In the early 1990s Steinberg became interested in the proposal to set up an institute at the University of Salford for the academic study of gambling, and he was one of the most important donors to the Centre for Gambling and Commercial Gaming, which opened in 1994. As well as funding research into gambling, the institute ran professional development courses, but it closed in 2010. In order to make his philanthropy most effective, Steinberg founded the Steinberg Family Charitable Trust, which donated to many causes, but concentrated on gifts to Jewish and northern Irish charities. A former warden of the Belfast Hebrew Congregation, he was the first president of the Northern Ireland Friends of Israel, established in 2009, which he said embodied the two most important strands of his life. He made donations to a number of schools and medical centres in Israel, including the Lord Steinberg Hemed Torani-Environmental School in northern Israel. He was also president of the Manchester Jewish Federation, and a generous donor to Jewish causes in the Manchester area.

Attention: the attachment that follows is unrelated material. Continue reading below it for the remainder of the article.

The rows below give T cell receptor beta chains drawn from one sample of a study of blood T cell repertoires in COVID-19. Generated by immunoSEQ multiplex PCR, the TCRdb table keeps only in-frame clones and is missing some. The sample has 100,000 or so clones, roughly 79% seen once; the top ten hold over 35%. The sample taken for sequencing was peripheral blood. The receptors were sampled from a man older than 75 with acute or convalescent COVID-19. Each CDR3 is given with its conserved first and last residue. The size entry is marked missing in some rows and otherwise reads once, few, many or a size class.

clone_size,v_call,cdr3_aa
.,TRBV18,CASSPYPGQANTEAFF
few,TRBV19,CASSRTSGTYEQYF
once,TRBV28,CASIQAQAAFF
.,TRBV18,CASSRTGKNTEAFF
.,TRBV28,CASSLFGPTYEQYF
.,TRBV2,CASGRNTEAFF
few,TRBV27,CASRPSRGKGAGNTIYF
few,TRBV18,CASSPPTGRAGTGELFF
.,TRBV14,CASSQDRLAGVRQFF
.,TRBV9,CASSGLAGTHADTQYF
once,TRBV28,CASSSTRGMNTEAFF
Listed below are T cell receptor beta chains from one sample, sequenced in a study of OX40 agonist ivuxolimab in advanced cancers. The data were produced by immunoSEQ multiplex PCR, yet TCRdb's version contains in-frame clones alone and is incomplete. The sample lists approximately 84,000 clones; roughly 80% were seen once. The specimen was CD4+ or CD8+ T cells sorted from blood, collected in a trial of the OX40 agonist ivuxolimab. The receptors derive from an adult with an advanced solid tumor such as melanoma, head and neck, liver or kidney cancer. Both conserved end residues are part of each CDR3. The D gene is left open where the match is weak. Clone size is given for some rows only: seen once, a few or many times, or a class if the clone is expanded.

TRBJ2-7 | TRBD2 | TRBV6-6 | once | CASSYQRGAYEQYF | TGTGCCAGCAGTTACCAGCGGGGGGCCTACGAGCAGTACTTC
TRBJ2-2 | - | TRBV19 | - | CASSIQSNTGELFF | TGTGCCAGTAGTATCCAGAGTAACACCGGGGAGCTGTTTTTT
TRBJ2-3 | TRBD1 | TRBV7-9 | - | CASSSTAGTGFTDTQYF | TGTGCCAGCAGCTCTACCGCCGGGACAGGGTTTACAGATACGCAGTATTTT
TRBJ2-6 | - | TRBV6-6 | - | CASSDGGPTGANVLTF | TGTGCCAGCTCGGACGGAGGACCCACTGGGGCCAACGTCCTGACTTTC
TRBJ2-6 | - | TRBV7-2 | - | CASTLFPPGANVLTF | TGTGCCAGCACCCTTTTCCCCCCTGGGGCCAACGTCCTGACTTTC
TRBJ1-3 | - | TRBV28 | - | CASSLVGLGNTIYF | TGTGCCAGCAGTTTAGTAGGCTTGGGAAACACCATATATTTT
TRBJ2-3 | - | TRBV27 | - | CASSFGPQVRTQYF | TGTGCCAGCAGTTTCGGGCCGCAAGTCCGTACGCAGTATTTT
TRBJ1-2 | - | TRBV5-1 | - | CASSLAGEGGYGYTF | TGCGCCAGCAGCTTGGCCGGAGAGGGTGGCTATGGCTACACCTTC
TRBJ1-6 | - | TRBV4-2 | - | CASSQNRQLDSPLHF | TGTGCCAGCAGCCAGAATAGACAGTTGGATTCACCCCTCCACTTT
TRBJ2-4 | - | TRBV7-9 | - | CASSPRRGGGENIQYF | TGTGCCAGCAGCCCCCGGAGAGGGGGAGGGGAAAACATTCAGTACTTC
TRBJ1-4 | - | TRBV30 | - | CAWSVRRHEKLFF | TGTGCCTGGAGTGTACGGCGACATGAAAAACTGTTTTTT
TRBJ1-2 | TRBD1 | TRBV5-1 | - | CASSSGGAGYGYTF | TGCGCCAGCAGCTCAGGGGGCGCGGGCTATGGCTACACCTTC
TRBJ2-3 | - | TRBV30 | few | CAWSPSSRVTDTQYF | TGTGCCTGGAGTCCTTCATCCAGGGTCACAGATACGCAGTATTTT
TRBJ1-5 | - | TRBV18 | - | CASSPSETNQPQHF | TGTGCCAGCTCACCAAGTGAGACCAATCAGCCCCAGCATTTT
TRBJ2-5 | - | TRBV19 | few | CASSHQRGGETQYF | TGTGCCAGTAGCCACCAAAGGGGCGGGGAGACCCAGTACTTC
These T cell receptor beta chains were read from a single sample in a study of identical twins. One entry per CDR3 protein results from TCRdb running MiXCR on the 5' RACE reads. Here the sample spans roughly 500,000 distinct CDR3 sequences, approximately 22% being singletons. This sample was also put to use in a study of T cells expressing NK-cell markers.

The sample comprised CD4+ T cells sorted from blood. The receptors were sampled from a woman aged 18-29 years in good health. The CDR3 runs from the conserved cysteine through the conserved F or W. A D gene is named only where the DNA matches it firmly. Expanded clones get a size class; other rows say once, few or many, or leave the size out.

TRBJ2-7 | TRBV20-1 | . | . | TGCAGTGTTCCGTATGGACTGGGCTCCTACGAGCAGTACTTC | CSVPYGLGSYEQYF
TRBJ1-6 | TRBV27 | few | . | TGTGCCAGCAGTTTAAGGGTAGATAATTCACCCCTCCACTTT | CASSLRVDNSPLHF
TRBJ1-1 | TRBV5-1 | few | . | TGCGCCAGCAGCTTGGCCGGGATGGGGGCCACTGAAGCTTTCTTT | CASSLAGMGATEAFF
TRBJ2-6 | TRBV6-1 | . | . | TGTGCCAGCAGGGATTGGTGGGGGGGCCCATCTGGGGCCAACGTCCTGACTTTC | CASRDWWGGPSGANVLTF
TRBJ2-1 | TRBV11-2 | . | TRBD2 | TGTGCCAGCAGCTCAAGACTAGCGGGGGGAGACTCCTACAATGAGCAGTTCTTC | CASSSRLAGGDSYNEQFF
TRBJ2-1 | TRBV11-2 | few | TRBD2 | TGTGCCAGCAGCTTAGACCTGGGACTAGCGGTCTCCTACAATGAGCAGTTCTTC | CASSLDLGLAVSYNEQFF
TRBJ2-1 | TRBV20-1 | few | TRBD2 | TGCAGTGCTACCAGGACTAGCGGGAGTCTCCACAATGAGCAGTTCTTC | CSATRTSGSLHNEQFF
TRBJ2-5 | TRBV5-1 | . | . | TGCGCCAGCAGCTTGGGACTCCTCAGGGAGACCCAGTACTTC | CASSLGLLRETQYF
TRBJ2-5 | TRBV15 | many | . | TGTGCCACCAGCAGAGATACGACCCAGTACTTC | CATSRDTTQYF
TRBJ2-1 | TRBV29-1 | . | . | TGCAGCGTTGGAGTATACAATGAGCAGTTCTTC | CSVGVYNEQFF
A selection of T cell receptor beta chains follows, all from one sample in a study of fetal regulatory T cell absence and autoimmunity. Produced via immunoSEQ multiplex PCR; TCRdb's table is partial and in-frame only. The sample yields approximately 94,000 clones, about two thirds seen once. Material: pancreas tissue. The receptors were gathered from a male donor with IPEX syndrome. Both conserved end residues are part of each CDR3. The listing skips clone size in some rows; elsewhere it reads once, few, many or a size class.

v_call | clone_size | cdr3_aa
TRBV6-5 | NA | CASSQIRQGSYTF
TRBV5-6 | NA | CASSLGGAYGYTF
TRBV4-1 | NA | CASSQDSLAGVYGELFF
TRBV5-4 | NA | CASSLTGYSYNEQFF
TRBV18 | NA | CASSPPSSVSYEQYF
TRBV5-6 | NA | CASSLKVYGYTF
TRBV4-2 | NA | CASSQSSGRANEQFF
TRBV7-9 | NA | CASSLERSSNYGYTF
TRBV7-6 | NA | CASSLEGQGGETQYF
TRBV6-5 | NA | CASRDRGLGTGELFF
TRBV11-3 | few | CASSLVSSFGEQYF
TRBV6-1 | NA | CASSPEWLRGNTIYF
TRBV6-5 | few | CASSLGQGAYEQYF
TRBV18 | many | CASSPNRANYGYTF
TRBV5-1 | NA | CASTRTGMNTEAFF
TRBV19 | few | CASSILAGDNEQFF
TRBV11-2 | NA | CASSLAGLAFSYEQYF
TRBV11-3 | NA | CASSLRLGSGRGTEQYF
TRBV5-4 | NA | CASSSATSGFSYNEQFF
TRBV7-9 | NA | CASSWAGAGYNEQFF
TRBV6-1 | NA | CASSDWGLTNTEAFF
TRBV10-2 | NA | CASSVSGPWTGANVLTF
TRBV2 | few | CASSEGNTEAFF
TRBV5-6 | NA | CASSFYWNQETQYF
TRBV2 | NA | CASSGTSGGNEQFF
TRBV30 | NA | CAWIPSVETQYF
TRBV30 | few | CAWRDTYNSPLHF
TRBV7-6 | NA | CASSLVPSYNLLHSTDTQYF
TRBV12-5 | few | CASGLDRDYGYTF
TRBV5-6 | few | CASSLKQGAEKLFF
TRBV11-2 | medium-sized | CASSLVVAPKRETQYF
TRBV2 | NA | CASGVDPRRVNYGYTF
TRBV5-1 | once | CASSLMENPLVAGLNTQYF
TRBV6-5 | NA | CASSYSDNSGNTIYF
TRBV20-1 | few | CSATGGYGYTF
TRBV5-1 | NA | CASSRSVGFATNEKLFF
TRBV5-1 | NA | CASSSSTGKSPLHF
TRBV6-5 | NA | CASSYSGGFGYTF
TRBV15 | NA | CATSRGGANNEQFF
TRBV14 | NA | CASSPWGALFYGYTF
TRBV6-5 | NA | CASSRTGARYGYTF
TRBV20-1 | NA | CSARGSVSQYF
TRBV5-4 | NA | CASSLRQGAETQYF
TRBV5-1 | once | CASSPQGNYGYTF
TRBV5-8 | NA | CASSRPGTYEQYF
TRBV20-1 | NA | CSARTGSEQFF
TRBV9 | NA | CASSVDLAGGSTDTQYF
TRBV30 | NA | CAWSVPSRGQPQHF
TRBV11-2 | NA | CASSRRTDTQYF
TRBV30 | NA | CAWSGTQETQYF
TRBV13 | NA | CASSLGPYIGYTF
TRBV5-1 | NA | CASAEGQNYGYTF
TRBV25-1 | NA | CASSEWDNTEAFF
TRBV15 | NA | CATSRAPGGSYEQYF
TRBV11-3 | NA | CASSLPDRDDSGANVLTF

A lifelong member of the Ulster Unionist Party, retaining his membership of the North Belfast local association, Steinberg also donated large sums to the Conservative Party, and was vice-president of the Conservative Friends of Israel. From 1994 to 2002 he was deputy treasurer of the Conservative Party, and helped to attract new donors to the party. In 2005 he helped to set up a fund to contribute to the election campaigns of Conservative candidates in marginal constituencies in the north of England: of the thirty-three candidates who won back seats for the party in that year, twenty-five had received support from this fund. His other interests included cricket and stamp collecting: a member of Lancashire County Cricket Club from 1978, he served as president from 2007, and his collection of British and British empire stamps, auctioned by Sothebys after his death, fetched over £2.5 million.